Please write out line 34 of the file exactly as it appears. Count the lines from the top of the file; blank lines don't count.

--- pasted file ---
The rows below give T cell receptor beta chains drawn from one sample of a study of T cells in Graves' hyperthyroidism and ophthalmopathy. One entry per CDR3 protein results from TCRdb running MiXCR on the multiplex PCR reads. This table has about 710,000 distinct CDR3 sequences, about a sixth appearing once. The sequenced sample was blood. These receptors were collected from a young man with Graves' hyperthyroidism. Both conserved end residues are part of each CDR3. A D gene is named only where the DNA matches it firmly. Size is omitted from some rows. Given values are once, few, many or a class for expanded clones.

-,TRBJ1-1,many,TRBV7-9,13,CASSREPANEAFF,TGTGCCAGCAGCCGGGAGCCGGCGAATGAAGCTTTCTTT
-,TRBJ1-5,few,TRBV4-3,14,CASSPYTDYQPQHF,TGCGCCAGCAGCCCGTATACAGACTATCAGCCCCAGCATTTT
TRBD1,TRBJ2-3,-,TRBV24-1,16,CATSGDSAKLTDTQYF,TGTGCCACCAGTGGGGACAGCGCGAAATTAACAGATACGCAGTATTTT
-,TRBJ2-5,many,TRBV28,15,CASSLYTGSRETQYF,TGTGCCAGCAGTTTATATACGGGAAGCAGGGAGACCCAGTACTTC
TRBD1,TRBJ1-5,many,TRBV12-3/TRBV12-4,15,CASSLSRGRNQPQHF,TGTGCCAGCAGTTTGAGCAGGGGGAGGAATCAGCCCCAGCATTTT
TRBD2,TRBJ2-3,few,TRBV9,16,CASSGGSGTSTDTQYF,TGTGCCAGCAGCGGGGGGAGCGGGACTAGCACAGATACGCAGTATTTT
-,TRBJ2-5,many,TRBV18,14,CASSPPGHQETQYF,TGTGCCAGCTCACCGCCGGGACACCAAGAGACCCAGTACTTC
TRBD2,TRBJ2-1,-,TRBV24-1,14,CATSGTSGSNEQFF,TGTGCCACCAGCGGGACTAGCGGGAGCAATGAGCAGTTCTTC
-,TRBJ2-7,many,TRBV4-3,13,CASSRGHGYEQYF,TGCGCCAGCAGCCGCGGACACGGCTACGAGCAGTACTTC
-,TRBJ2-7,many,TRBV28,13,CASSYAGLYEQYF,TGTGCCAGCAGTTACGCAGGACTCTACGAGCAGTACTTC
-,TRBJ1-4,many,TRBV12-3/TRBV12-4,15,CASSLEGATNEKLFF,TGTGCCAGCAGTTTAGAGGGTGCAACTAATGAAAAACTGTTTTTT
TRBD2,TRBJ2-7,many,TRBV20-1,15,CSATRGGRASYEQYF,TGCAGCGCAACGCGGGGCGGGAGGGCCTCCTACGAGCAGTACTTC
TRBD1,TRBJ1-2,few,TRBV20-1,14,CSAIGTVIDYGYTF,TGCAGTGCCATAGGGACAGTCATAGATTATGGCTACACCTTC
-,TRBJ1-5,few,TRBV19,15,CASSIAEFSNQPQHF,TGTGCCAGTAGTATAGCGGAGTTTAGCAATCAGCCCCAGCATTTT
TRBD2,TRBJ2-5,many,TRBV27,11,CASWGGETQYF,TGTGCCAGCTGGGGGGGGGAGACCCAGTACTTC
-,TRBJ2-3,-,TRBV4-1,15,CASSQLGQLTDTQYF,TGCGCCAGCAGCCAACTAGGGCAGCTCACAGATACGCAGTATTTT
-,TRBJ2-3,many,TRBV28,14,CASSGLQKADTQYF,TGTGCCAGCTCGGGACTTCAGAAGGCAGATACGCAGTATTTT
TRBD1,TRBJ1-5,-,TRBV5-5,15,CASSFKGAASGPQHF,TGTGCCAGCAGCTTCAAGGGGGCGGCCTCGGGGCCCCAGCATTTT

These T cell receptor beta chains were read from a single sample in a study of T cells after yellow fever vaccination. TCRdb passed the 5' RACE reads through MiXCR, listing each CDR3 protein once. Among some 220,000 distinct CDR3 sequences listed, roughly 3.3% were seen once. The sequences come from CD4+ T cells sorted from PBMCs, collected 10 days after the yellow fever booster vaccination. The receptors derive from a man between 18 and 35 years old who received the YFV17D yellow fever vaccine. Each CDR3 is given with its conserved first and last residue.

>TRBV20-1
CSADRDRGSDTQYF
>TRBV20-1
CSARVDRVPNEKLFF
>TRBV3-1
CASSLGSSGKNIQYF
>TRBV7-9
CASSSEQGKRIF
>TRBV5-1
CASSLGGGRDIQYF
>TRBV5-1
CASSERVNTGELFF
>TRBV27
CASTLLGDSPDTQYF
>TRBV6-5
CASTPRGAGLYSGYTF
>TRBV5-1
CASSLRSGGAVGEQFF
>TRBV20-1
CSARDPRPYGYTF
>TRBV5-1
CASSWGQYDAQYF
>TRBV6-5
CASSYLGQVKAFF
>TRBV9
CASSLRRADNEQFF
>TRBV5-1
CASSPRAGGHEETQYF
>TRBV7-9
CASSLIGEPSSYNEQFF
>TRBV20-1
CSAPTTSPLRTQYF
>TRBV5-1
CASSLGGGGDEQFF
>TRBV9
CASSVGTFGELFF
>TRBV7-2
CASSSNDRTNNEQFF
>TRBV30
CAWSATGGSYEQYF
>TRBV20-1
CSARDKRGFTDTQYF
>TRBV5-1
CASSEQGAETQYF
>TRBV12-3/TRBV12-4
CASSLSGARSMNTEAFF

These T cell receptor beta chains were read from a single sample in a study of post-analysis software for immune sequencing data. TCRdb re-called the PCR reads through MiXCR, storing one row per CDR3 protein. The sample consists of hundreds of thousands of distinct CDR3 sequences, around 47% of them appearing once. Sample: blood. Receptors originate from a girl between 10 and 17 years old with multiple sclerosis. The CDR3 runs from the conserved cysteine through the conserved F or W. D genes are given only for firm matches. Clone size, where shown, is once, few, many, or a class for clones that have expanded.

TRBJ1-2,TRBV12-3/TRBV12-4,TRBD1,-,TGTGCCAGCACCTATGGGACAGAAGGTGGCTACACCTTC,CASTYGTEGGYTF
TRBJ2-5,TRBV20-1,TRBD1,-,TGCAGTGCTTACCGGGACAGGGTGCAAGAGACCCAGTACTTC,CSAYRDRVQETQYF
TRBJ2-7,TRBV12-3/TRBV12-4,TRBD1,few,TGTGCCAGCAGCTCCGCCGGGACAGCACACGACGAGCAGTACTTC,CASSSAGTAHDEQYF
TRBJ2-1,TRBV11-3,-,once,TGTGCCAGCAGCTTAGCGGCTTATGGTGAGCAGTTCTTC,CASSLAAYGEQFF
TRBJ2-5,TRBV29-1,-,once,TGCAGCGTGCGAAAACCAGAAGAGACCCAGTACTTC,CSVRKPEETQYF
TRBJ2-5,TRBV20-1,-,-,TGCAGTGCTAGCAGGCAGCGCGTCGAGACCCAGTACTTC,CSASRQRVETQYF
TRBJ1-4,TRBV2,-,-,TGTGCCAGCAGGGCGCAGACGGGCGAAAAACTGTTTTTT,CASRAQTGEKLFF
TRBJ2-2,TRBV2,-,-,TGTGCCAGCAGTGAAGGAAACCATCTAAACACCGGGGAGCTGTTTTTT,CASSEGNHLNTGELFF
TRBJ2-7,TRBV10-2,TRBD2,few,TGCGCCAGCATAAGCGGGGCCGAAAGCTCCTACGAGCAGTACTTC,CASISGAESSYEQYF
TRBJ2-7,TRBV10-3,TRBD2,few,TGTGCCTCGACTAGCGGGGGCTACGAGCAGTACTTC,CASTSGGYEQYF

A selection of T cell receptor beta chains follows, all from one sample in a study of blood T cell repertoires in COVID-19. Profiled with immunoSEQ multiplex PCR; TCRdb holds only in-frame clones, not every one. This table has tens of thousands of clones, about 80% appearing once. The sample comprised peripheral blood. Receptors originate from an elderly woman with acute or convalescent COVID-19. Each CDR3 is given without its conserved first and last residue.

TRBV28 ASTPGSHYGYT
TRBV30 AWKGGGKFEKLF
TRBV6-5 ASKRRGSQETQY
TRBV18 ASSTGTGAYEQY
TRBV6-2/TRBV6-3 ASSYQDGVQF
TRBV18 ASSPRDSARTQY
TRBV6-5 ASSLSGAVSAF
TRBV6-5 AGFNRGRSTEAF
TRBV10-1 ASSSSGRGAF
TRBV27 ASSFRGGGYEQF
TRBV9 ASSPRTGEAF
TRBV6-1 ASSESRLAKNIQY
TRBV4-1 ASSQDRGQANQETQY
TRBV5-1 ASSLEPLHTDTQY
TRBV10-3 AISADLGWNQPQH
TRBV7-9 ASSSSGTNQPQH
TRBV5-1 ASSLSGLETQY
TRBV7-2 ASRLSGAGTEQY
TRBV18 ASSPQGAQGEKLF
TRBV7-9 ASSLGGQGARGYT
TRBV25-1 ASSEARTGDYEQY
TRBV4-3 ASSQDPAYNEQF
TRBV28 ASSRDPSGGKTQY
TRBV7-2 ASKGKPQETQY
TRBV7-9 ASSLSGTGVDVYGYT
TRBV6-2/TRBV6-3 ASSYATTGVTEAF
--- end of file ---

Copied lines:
CASTLLGDSPDTQYF